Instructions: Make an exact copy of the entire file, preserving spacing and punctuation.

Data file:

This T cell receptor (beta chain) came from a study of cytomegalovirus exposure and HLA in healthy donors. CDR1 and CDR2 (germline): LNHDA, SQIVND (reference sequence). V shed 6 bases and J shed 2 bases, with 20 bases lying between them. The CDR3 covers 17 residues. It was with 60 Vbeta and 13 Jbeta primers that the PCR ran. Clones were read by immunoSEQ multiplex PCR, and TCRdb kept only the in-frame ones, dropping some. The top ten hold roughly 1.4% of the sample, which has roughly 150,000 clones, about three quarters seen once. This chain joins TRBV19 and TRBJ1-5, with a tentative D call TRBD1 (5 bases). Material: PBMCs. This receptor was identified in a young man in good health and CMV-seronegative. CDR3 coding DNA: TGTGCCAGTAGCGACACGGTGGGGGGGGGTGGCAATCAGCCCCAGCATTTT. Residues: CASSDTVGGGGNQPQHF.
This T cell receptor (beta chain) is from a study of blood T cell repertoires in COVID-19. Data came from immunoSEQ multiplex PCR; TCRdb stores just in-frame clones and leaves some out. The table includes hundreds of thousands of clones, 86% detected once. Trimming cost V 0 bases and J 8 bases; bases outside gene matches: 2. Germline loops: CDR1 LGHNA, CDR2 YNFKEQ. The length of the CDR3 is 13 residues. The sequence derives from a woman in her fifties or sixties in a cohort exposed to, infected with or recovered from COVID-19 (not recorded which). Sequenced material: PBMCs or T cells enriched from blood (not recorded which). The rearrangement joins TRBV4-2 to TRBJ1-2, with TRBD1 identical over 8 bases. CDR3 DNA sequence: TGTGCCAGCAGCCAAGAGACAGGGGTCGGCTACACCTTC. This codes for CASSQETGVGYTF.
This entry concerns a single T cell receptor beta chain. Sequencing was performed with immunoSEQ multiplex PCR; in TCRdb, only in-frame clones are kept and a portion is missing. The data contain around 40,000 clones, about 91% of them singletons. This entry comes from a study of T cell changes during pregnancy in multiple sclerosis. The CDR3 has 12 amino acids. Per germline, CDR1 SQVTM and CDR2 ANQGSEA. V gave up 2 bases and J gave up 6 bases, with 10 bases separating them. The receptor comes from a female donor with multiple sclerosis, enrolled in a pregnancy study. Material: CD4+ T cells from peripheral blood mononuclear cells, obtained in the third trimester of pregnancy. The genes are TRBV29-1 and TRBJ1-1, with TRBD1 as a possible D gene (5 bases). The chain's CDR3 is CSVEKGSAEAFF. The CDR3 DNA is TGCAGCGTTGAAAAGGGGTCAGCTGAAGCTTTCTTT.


This T cell receptor (beta chain) came from a study of cytomegalovirus exposure and HLA in healthy donors. CDR1 and CDR2 (germline): LNHDA, SQIVND (reference sequence). V shed 6 bases and J shed 2 bases, with 20 bases lying between them. The CDR3 covers 17 residues. It was with 60 Vbeta and 13 Jbeta primers that the PCR ran. Clones were read by immunoSEQ multiplex PCR, and TCRdb kept only the in-frame ones, dropping some. The top ten hold roughly 1.4% of the sample, which has roughly 150,000 clones, about three quarters seen once. This chain joins TRBV19 and TRBJ1-5, with a tentative D call TRBD1 (5 bases). Material: PBMCs. This receptor was identified in a young man in good health and CMV-seronegative. CDR3 coding DNA: TGTGCCAGTAGCGACACGGTGGGGGGGGGTGGCAATCAGCCCCAGCATTTT. Residues: CASSDTVGGGGNQPQHF.
This T cell receptor (beta chain) is from a study of blood T cell repertoires in COVID-19. Data came from immunoSEQ multiplex PCR; TCRdb stores just in-frame clones and leaves some out. The table includes hundreds of thousands of clones, 86% detected once. Trimming cost V 0 bases and J 8 bases; bases outside gene matches: 2. Germline loops: CDR1 LGHNA, CDR2 YNFKEQ. The length of the CDR3 is 13 residues. The sequence derives from a woman in her fifties or sixties in a cohort exposed to, infected with or recovered from COVID-19 (not recorded which). Sequenced material: PBMCs or T cells enriched from blood (not recorded which). The rearrangement joins TRBV4-2 to TRBJ1-2, with TRBD1 identical over 8 bases. CDR3 DNA sequence: TGTGCCAGCAGCCAAGAGACAGGGGTCGGCTACACCTTC. This codes for CASSQETGVGYTF.
This entry concerns a single T cell receptor beta chain. Sequencing was performed with immunoSEQ multiplex PCR; in TCRdb, only in-frame clones are kept and a portion is missing. The data contain around 40,000 clones, about 91% of them singletons. This entry comes from a study of T cell changes during pregnancy in multiple sclerosis. The CDR3 has 12 amino acids. Per germline, CDR1 SQVTM and CDR2 ANQGSEA. V gave up 2 bases and J gave up 6 bases, with 10 bases separating them. The receptor comes from a female donor with multiple sclerosis, enrolled in a pregnancy study. Material: CD4+ T cells from peripheral blood mononuclear cells, obtained in the third trimester of pregnancy. The genes are TRBV29-1 and TRBJ1-1, with TRBD1 as a possible D gene (5 bases). The chain's CDR3 is CSVEKGSAEAFF. The CDR3 DNA is TGCAGCGTTGAAAAGGGGTCAGCTGAAGCTTTCTTT.